The Republican-controlled House Oversight Committee has launched an investigation into the White House’s employment of Rob Porter, President Trump’s former staff secretary who is accused of domestic assault.
Speaking on CNN Wednesday, Committee chairman Trey Gowdy, a Republican from South Carolina, said he has begun directing “questions to the FBI that I expect them to answer.”
At issue is what the Trump administration knew about the allegations against Porter, who served his entire tenure in the White House with only an interim security clearance, and when those details were known.
On Tuesday, FBI Director Christopher Wray told the Senate that the White House received a full background check on Porter last summer. Wray said additional information was presented to the White House in November before Porter’s file was closed in January. This contradicts claims initially put forth by White House officials, including Chief of Staff John Kelly, who claimed to not be fully aware of the allegations against Porter until last week. Kelly later told White House staffers that he personally fired Porter after learning that the abuse claims against him were “credible,” according to the Washington Post. That’s at odds with Wray’s testimony.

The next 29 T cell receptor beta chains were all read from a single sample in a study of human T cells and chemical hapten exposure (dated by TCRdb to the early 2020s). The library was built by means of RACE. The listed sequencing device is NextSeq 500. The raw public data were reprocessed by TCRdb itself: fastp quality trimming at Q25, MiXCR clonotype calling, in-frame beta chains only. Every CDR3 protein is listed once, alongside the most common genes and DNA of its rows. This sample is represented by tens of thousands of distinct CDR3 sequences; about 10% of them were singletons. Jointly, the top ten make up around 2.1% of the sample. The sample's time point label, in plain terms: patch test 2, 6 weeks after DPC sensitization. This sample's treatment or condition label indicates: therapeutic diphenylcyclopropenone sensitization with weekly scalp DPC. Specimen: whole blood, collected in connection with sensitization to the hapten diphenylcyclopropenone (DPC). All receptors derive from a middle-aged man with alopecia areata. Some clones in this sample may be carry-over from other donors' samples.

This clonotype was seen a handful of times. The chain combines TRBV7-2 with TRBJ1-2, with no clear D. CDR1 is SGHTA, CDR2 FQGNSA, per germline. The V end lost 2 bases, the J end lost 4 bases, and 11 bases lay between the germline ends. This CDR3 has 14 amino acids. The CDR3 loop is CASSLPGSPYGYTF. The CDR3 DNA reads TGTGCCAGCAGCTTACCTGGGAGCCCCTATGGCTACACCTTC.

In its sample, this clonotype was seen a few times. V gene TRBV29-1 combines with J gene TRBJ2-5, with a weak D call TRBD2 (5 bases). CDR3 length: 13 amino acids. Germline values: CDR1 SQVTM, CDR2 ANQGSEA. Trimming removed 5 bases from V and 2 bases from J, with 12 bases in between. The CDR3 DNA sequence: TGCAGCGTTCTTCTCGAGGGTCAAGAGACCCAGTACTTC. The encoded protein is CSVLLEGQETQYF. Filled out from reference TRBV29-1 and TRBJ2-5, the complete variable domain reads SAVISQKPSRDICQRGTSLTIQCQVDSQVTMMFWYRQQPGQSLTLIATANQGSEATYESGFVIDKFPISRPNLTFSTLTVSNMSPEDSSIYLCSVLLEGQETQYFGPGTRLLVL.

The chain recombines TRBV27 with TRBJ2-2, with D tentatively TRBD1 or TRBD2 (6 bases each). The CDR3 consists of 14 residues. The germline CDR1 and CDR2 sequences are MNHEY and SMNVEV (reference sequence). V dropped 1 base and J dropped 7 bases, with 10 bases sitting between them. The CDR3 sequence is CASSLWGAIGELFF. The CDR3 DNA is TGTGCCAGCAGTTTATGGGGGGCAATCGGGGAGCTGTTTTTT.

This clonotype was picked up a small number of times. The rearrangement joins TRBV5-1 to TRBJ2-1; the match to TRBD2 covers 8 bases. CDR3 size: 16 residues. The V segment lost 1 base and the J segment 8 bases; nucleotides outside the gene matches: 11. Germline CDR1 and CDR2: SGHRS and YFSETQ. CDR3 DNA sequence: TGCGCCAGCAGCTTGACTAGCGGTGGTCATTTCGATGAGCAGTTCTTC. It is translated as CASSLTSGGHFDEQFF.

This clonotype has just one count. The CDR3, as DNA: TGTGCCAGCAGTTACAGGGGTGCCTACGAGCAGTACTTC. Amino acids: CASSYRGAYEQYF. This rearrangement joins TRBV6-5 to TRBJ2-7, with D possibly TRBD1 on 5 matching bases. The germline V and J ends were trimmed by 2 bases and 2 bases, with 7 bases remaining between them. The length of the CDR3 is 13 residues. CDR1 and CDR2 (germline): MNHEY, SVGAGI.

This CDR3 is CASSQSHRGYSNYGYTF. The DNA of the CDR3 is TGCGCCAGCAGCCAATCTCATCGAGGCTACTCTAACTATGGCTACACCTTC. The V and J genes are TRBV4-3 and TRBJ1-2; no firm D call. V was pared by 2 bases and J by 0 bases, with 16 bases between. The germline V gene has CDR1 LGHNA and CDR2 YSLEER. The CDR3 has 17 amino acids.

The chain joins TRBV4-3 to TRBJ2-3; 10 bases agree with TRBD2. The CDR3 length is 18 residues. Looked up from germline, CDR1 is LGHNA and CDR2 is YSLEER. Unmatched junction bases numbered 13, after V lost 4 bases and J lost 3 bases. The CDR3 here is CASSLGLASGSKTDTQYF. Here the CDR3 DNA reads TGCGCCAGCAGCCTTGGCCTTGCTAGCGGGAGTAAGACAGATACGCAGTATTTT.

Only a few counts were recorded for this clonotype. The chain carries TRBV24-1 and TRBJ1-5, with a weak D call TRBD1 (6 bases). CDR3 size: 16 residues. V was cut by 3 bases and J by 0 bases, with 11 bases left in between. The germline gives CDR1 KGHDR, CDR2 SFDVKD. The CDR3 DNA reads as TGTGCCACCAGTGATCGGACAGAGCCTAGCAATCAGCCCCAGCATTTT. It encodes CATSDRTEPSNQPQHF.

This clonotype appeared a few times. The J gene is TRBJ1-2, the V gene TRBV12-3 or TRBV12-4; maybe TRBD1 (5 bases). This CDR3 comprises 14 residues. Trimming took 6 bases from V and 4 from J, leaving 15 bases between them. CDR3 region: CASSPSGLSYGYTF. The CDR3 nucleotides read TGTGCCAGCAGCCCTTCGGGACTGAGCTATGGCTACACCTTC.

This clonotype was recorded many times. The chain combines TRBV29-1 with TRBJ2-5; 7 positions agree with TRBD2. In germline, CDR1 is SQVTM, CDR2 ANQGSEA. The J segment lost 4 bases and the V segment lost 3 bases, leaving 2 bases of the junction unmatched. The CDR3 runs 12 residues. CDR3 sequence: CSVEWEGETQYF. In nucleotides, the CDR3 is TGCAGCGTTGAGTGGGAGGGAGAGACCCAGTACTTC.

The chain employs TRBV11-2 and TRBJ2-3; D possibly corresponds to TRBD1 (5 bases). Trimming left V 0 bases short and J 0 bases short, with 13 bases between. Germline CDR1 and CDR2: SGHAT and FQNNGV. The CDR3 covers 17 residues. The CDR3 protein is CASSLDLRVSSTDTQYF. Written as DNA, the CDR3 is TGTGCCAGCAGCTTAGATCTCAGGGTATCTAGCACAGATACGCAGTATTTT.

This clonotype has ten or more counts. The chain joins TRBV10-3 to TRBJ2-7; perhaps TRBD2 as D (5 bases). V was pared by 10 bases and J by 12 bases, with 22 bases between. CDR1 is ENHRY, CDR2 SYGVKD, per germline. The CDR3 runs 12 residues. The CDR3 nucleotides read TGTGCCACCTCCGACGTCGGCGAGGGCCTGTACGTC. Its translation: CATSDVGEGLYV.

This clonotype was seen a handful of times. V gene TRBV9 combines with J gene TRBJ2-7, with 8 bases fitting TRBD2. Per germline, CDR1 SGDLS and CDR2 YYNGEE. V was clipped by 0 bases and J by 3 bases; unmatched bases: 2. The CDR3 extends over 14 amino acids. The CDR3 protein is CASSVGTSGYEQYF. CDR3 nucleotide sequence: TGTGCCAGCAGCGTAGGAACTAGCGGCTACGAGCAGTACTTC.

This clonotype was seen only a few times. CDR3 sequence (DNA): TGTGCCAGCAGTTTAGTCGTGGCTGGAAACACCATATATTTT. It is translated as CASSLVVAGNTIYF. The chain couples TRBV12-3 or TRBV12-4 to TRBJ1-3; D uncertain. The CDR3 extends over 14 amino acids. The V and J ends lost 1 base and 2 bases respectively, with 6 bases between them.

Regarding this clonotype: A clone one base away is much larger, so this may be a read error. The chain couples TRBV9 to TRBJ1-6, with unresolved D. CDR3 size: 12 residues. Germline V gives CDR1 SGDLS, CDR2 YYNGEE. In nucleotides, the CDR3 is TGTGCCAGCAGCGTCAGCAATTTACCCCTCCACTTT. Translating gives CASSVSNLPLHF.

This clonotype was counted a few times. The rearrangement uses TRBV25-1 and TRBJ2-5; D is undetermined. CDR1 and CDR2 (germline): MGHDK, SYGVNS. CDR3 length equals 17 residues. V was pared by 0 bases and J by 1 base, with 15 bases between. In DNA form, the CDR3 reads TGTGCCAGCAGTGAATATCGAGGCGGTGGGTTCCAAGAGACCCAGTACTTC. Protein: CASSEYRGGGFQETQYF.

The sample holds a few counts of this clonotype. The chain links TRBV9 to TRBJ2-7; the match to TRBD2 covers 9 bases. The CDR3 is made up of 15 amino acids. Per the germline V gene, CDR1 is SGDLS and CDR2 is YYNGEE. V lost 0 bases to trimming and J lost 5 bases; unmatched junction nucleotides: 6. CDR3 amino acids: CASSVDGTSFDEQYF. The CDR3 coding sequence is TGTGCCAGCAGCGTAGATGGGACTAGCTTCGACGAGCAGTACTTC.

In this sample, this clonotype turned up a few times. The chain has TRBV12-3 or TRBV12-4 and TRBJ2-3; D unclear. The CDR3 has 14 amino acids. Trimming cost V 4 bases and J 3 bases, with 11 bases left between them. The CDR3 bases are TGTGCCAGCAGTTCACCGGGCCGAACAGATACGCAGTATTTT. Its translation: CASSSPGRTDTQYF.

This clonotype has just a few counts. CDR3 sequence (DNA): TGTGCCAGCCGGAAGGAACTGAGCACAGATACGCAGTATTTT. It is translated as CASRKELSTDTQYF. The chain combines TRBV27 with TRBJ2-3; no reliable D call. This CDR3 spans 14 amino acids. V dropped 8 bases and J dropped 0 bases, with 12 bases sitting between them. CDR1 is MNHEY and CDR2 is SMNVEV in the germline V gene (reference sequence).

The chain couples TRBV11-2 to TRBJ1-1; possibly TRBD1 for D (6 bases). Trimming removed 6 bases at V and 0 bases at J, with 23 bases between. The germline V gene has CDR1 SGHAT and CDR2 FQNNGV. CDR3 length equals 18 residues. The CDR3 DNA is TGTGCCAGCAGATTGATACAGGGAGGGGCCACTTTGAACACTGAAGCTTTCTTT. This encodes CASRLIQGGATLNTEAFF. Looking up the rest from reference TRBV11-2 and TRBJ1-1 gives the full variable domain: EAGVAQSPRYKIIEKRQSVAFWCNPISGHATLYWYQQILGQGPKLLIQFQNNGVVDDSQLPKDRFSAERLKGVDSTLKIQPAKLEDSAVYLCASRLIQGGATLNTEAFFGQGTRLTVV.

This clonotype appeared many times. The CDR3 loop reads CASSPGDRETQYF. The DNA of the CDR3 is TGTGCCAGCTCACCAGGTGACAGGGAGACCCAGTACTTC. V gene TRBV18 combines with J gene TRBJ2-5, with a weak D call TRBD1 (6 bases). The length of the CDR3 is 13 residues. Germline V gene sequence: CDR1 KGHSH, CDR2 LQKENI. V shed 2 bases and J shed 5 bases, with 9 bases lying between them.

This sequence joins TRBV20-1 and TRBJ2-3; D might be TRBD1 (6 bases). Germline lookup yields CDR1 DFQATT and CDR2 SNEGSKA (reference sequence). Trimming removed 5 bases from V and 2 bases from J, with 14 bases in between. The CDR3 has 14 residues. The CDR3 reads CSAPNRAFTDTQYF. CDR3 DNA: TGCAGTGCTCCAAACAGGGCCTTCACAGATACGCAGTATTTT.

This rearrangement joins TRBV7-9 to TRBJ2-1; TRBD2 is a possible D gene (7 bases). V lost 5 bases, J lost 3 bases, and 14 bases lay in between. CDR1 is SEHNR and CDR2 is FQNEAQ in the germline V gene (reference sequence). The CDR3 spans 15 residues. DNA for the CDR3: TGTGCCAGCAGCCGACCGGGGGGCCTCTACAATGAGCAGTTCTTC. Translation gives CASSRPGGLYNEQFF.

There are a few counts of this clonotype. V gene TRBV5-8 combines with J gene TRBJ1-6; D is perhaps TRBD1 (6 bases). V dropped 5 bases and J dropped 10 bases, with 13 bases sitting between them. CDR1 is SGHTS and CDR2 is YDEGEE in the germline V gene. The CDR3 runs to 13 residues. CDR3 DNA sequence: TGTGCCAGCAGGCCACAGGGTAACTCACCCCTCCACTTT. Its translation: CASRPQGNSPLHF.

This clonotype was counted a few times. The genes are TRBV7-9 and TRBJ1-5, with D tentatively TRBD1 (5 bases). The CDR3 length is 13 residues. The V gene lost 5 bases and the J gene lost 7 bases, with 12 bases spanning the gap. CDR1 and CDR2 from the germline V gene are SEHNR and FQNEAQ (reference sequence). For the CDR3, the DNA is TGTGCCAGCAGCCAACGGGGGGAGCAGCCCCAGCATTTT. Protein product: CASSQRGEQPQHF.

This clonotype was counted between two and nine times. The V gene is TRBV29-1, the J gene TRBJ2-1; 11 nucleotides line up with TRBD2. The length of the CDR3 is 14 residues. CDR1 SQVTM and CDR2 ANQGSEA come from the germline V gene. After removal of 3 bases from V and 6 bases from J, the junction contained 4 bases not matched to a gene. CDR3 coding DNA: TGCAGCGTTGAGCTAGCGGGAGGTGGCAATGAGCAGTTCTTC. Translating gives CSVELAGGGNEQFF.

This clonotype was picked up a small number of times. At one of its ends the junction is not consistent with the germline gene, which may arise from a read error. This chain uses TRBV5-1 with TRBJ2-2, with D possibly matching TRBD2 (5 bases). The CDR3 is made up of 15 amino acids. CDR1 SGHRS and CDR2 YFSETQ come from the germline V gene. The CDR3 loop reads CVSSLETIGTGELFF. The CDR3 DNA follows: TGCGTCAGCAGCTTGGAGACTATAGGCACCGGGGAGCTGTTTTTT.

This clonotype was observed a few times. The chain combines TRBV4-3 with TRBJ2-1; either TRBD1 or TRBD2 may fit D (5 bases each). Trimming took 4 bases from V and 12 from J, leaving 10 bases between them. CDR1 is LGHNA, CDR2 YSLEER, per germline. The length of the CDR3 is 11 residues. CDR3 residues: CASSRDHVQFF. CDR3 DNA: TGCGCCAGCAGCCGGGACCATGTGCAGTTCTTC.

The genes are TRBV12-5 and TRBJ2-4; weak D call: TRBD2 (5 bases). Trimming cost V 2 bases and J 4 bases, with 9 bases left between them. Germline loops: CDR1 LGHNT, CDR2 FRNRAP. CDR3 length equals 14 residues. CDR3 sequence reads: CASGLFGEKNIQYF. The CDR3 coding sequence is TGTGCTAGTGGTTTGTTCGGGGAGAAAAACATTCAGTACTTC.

“I would want to know from Don McGahn and General Kelly and anyone else: What did you know, from whom did you hear it, to what extent did you hear it and then what actions, if any, did you take? The chronology is not favorable from the White House,” Gowdy said on CNN.
“I have real questions about how someone like this could be considered for employment,” he added.
Asked about the White House’s employment of Porter, House Speaker Paul Ryan said Wednesday, “Clearly they have work to do to fix their vetting system.”